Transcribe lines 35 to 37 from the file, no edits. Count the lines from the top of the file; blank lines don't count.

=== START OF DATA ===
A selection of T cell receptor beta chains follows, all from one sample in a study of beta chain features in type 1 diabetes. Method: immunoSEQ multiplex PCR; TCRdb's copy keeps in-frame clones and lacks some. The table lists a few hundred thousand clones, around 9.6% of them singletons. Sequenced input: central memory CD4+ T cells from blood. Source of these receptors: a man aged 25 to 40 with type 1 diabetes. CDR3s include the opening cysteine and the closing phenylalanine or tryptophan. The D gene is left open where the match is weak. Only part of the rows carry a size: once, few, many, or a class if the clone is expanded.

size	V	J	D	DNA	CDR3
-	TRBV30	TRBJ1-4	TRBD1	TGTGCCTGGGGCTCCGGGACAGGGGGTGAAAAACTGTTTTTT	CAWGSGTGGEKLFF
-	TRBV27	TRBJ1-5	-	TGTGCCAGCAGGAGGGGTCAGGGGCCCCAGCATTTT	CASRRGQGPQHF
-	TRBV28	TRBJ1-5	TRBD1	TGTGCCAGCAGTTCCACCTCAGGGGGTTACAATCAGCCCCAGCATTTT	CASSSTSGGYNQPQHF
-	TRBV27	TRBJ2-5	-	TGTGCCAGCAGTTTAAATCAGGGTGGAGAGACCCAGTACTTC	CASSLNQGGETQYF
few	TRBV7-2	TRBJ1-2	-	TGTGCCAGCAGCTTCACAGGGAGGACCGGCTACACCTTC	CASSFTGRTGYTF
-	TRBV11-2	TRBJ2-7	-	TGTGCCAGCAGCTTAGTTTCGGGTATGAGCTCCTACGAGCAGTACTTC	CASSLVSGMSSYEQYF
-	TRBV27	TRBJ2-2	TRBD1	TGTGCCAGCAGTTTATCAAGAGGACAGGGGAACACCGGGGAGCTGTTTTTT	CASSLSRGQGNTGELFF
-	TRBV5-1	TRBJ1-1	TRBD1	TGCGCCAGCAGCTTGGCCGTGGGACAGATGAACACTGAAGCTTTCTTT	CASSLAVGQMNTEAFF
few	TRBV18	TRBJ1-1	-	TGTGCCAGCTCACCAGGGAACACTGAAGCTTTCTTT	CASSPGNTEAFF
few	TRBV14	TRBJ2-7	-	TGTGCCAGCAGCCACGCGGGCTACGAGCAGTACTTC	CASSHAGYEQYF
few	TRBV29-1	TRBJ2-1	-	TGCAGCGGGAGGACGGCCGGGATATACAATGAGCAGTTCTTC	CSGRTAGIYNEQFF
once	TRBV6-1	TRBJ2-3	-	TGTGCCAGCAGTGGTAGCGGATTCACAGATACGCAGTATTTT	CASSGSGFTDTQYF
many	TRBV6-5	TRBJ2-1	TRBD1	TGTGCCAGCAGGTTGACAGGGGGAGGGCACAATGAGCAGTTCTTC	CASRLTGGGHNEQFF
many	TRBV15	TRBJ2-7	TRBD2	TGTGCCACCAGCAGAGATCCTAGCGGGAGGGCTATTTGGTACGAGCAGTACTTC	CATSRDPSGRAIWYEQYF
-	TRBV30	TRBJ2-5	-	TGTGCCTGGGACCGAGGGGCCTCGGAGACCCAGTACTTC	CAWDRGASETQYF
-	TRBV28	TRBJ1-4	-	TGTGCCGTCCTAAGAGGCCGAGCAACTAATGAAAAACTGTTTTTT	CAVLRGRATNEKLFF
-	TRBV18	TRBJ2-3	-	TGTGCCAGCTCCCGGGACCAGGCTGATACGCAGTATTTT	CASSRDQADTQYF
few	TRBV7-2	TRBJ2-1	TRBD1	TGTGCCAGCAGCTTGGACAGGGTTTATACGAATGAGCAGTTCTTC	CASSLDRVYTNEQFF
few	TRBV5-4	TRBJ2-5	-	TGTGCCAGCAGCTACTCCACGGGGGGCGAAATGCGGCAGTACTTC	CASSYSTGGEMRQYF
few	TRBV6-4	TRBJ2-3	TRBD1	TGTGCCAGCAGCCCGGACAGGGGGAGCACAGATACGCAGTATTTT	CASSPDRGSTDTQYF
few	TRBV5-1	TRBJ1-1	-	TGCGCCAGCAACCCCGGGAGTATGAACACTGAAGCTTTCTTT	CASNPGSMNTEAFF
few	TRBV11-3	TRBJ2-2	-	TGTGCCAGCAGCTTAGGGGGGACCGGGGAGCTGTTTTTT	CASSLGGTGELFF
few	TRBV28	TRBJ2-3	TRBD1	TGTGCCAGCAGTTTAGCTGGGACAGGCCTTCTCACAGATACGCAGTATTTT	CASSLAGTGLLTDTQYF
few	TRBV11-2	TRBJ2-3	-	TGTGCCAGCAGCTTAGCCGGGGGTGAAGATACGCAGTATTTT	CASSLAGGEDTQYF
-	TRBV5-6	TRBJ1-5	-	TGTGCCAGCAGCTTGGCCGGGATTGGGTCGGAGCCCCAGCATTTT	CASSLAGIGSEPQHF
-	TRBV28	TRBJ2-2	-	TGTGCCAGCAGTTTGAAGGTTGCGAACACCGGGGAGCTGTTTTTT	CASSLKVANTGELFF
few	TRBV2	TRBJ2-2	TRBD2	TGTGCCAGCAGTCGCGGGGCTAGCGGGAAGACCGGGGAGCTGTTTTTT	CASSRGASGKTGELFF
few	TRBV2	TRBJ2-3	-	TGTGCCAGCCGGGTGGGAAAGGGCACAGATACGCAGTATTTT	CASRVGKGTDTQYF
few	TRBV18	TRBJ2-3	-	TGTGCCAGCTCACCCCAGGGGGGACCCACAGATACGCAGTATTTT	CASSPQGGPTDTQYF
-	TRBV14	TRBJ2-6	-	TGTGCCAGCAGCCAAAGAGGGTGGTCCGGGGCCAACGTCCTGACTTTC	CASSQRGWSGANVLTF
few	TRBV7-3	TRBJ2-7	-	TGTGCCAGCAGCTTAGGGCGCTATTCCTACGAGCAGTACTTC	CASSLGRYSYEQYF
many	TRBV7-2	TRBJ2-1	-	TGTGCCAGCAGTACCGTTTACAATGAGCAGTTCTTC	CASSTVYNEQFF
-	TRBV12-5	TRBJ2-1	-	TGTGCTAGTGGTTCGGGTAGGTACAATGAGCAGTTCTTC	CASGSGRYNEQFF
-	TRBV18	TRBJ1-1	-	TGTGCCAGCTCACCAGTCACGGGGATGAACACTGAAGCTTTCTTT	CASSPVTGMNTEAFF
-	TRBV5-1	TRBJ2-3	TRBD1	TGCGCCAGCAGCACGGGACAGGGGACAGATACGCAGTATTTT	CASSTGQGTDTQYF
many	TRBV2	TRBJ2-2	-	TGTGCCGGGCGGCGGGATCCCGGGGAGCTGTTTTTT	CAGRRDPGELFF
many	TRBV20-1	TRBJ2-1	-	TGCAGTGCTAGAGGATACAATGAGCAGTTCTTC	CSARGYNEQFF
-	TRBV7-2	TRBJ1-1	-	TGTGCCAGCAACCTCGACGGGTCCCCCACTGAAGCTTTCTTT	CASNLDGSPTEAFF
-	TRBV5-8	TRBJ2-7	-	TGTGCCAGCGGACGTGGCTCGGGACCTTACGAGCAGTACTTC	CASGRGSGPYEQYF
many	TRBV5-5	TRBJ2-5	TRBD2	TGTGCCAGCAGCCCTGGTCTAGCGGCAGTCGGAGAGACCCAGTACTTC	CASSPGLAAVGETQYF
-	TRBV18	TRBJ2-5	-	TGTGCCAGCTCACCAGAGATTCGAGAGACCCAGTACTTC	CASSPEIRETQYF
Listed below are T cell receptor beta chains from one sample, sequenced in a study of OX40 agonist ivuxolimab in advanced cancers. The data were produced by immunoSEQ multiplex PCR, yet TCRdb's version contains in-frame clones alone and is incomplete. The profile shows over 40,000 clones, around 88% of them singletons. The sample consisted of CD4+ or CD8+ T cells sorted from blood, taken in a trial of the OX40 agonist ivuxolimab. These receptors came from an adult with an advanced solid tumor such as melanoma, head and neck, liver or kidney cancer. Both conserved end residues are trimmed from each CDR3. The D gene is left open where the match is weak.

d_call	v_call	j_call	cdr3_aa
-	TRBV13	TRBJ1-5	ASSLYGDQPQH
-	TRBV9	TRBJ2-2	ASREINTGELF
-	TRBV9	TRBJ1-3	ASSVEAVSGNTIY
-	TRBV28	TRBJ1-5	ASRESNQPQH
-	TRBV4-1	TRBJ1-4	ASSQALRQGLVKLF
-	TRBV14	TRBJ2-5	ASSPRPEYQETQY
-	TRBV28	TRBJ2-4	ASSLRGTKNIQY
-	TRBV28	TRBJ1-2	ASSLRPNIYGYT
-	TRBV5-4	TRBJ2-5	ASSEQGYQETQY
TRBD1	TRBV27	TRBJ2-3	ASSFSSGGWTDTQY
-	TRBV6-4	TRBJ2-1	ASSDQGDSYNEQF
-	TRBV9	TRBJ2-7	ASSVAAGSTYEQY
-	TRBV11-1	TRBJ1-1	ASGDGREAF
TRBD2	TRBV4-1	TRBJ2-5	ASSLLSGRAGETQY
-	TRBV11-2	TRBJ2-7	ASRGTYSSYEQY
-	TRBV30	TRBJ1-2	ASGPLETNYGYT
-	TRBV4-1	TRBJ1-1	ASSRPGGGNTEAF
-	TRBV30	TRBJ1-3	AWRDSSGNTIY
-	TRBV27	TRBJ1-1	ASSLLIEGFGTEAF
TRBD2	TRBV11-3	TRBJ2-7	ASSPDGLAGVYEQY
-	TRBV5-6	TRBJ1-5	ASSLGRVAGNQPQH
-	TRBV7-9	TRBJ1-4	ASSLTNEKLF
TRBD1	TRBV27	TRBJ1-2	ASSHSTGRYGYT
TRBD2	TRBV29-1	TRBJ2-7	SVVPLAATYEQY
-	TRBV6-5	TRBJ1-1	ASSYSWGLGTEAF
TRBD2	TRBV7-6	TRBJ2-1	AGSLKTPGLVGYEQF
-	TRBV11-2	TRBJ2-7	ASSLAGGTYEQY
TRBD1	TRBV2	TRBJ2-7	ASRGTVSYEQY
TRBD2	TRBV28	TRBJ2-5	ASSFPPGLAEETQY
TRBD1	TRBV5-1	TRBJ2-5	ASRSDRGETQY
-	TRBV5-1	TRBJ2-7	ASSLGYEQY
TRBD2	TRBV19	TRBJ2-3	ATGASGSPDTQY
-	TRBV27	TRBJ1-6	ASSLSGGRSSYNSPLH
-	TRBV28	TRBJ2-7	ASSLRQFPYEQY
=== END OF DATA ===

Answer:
-	TRBV12-5	TRBJ2-1	-	TGTGCTAGTGGTTCGGGTAGGTACAATGAGCAGTTCTTC	CASGSGRYNEQFF
-	TRBV18	TRBJ1-1	-	TGTGCCAGCTCACCAGTCACGGGGATGAACACTGAAGCTTTCTTT	CASSPVTGMNTEAFF
-	TRBV5-1	TRBJ2-3	TRBD1	TGCGCCAGCAGCACGGGACAGGGGACAGATACGCAGTATTTT	CASSTGQGTDTQYF